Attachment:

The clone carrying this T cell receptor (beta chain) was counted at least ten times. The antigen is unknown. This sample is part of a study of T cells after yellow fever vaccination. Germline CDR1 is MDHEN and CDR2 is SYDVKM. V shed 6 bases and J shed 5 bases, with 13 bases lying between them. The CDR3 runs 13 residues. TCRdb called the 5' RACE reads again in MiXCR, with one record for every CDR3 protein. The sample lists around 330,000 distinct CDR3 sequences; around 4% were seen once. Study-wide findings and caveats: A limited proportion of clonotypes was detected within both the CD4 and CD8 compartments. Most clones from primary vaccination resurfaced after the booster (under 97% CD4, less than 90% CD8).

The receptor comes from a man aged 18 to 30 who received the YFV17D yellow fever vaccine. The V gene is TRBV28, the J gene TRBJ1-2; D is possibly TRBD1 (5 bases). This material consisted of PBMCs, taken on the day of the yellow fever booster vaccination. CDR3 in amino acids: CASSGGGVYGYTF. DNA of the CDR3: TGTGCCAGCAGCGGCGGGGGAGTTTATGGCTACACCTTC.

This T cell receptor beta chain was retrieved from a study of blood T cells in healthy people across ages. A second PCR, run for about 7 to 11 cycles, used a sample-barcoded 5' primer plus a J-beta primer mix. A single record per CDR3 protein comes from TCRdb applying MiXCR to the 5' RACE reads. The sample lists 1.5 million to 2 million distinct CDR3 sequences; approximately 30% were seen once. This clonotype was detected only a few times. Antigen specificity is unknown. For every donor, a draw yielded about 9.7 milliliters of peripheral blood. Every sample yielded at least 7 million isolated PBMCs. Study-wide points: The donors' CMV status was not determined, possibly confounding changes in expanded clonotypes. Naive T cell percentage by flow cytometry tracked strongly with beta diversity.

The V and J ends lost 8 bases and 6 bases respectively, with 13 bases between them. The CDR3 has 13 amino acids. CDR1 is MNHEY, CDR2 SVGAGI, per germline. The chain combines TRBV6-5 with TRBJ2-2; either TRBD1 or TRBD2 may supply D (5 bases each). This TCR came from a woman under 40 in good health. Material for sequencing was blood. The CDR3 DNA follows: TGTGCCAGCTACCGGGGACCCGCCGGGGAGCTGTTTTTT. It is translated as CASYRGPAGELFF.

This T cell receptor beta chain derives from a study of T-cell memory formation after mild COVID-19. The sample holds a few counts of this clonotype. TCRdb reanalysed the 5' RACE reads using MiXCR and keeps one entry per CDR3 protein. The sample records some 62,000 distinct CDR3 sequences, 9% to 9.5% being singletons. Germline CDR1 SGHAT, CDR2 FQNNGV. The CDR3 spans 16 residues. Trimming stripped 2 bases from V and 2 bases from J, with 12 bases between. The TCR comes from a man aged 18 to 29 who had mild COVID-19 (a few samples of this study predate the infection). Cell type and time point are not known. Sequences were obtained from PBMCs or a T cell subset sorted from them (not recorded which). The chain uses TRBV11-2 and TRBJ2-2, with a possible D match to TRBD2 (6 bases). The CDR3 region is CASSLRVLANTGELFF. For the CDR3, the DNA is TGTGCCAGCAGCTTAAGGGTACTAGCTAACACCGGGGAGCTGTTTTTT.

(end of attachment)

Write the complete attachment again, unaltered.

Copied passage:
The clone carrying this T cell receptor (beta chain) was counted at least ten times. The antigen is unknown. This sample is part of a study of T cells after yellow fever vaccination. Germline CDR1 is MDHEN and CDR2 is SYDVKM. V shed 6 bases and J shed 5 bases, with 13 bases lying between them. The CDR3 runs 13 residues. TCRdb called the 5' RACE reads again in MiXCR, with one record for every CDR3 protein. The sample lists around 330,000 distinct CDR3 sequences; around 4% were seen once. Study-wide findings and caveats: A limited proportion of clonotypes was detected within both the CD4 and CD8 compartments. Most clones from primary vaccination resurfaced after the booster (under 97% CD4, less than 90% CD8).

The receptor comes from a man aged 18 to 30 who received the YFV17D yellow fever vaccine. The V gene is TRBV28, the J gene TRBJ1-2; D is possibly TRBD1 (5 bases). This material consisted of PBMCs, taken on the day of the yellow fever booster vaccination. CDR3 in amino acids: CASSGGGVYGYTF. DNA of the CDR3: TGTGCCAGCAGCGGCGGGGGAGTTTATGGCTACACCTTC.

This T cell receptor beta chain was retrieved from a study of blood T cells in healthy people across ages. A second PCR, run for about 7 to 11 cycles, used a sample-barcoded 5' primer plus a J-beta primer mix. A single record per CDR3 protein comes from TCRdb applying MiXCR to the 5' RACE reads. The sample lists 1.5 million to 2 million distinct CDR3 sequences; approximately 30% were seen once. This clonotype was detected only a few times. Antigen specificity is unknown. For every donor, a draw yielded about 9.7 milliliters of peripheral blood. Every sample yielded at least 7 million isolated PBMCs. Study-wide points: The donors' CMV status was not determined, possibly confounding changes in expanded clonotypes. Naive T cell percentage by flow cytometry tracked strongly with beta diversity.

The V and J ends lost 8 bases and 6 bases respectively, with 13 bases between them. The CDR3 has 13 amino acids. CDR1 is MNHEY, CDR2 SVGAGI, per germline. The chain combines TRBV6-5 with TRBJ2-2; either TRBD1 or TRBD2 may supply D (5 bases each). This TCR came from a woman under 40 in good health. Material for sequencing was blood. The CDR3 DNA follows: TGTGCCAGCTACCGGGGACCCGCCGGGGAGCTGTTTTTT. It is translated as CASYRGPAGELFF.

This T cell receptor beta chain derives from a study of T-cell memory formation after mild COVID-19. The sample holds a few counts of this clonotype. TCRdb reanalysed the 5' RACE reads using MiXCR and keeps one entry per CDR3 protein. The sample records some 62,000 distinct CDR3 sequences, 9% to 9.5% being singletons. Germline CDR1 SGHAT, CDR2 FQNNGV. The CDR3 spans 16 residues. Trimming stripped 2 bases from V and 2 bases from J, with 12 bases between. The TCR comes from a man aged 18 to 29 who had mild COVID-19 (a few samples of this study predate the infection). Cell type and time point are not known. Sequences were obtained from PBMCs or a T cell subset sorted from them (not recorded which). The chain uses TRBV11-2 and TRBJ2-2, with a possible D match to TRBD2 (6 bases). The CDR3 region is CASSLRVLANTGELFF. For the CDR3, the DNA is TGTGCCAGCAGCTTAAGGGTACTAGCTAACACCGGGGAGCTGTTTTTT.